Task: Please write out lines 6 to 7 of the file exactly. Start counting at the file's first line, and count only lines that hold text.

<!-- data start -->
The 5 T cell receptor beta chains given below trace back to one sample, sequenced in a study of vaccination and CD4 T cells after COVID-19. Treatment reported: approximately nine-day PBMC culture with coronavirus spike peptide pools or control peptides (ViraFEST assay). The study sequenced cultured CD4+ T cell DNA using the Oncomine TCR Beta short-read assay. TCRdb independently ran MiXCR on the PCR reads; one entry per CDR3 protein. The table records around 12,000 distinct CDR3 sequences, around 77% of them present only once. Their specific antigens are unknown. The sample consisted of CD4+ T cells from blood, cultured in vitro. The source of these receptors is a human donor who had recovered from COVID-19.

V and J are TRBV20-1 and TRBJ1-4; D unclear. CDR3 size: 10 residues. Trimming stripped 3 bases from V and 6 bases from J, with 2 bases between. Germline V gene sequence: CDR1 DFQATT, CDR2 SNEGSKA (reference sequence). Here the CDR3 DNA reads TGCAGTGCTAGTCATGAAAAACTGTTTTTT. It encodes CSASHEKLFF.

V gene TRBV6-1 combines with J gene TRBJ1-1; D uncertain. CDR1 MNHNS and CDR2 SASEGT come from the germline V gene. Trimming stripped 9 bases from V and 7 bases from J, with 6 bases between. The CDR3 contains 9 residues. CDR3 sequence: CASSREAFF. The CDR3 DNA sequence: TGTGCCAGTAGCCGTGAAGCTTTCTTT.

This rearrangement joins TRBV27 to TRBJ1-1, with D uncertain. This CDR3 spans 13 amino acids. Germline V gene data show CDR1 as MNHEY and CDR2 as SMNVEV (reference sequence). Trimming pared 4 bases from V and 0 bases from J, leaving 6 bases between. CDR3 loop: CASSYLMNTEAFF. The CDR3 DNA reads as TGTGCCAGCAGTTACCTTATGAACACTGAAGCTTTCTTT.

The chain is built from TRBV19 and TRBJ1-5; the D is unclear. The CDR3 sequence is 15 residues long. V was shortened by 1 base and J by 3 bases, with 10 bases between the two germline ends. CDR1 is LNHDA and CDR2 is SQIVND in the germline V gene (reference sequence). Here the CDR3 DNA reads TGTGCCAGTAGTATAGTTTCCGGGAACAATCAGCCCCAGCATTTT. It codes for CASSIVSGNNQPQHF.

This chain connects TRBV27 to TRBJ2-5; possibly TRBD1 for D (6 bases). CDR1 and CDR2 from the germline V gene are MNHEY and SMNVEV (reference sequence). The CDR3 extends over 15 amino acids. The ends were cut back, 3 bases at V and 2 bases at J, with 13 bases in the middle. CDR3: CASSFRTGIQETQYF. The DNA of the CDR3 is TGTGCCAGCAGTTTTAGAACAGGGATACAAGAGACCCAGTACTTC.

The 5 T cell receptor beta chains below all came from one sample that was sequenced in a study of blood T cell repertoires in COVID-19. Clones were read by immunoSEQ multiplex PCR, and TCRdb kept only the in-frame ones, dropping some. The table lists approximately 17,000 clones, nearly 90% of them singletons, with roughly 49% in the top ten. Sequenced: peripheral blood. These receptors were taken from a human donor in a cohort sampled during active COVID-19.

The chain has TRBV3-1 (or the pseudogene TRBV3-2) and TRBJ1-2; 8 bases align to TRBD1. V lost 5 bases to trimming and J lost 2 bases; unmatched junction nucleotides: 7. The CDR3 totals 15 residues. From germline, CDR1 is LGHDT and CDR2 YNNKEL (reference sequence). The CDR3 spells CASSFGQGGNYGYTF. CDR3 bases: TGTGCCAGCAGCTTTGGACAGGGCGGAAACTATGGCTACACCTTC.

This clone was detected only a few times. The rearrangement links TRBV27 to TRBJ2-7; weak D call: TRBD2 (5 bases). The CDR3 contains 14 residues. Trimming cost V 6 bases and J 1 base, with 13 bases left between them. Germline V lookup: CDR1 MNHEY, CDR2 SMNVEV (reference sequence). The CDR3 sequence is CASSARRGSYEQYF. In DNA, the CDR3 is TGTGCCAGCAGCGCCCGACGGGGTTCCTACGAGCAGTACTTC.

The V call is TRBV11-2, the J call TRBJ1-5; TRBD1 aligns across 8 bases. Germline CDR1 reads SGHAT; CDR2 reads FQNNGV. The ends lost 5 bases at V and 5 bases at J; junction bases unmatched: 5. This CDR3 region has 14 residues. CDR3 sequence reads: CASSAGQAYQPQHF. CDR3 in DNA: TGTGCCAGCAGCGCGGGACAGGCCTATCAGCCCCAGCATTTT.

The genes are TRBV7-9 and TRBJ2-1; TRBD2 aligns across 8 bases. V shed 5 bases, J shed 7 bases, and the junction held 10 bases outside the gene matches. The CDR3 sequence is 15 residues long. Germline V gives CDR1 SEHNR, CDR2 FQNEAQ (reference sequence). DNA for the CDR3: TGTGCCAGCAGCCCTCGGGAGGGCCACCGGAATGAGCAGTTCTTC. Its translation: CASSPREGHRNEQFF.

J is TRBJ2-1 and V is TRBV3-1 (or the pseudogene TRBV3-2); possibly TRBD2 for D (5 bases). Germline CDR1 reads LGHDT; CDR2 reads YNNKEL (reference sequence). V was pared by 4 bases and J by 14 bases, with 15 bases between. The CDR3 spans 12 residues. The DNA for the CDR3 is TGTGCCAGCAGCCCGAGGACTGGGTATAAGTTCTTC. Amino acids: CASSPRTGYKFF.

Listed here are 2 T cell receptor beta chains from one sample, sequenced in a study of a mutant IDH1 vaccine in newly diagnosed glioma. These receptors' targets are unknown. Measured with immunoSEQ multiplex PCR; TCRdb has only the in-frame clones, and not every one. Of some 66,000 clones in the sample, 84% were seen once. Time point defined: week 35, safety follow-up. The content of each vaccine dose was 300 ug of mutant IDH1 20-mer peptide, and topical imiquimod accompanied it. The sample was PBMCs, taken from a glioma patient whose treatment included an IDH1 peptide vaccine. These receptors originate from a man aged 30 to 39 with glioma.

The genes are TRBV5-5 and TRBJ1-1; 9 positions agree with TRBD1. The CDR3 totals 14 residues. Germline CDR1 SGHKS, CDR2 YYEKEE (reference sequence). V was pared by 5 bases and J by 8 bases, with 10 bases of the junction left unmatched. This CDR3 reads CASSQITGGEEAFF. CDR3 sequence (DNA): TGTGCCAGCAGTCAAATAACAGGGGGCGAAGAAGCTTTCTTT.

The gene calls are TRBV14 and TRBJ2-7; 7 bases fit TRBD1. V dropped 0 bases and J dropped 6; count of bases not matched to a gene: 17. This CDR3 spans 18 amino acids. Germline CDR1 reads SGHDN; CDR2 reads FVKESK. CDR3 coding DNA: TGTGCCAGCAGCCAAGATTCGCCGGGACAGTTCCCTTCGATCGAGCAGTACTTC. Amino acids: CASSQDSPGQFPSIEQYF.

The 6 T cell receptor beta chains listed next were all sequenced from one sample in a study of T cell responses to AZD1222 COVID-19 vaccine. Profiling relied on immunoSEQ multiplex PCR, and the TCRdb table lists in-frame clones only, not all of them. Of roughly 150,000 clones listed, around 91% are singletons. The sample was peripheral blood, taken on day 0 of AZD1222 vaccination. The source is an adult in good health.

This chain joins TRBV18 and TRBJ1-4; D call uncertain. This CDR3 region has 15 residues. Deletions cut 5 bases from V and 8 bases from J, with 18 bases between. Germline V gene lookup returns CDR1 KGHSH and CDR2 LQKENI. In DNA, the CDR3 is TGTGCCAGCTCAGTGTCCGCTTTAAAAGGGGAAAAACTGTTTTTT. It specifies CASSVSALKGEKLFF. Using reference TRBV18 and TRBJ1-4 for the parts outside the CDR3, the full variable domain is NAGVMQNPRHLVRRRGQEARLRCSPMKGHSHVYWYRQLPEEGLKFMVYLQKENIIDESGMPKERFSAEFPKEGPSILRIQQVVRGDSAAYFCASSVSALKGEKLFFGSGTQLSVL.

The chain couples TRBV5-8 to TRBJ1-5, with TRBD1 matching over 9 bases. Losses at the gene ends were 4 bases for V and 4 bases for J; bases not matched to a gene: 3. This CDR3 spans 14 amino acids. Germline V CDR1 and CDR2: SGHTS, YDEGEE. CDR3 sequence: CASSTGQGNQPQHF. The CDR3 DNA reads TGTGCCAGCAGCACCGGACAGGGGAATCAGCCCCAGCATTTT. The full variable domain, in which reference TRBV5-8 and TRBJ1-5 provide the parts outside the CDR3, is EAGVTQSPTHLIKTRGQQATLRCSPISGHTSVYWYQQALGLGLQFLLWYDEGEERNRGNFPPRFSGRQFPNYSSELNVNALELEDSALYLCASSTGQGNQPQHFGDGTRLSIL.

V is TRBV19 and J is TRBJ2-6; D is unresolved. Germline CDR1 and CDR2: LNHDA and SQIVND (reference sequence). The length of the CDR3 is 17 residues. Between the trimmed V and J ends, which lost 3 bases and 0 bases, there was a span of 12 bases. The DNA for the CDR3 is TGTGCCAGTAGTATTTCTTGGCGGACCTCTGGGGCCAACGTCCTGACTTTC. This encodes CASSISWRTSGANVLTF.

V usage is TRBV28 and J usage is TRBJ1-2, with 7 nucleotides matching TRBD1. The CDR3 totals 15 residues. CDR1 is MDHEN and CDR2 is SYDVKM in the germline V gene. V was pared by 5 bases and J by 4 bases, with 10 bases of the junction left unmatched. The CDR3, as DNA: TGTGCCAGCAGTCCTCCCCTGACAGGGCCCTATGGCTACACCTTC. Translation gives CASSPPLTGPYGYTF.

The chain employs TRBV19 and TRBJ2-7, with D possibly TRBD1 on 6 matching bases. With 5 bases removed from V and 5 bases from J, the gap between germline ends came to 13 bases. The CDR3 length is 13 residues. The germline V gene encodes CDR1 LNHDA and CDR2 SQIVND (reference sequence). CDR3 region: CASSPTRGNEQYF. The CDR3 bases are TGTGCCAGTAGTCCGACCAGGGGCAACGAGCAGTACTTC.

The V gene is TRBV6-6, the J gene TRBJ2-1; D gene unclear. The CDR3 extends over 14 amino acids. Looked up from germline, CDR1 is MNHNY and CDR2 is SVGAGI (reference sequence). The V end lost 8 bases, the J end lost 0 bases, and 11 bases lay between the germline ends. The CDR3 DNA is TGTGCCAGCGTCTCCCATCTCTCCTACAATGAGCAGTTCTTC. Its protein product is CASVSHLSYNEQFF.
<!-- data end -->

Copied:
This chain connects TRBV27 to TRBJ2-5; possibly TRBD1 for D (6 bases). CDR1 and CDR2 from the germline V gene are MNHEY and SMNVEV (reference sequence). The CDR3 extends over 15 amino acids. The ends were cut back, 3 bases at V and 2 bases at J, with 13 bases in the middle. CDR3: CASSFRTGIQETQYF. The DNA of the CDR3 is TGTGCCAGCAGTTTTAGAACAGGGATACAAGAGACCCAGTACTTC.

The 5 T cell receptor beta chains below all came from one sample that was sequenced in a study of blood T cell repertoires in COVID-19. Clones were read by immunoSEQ multiplex PCR, and TCRdb kept only the in-frame ones, dropping some. The table lists approximately 17,000 clones, nearly 90% of them singletons, with roughly 49% in the top ten. Sequenced: peripheral blood. These receptors were taken from a human donor in a cohort sampled during active COVID-19.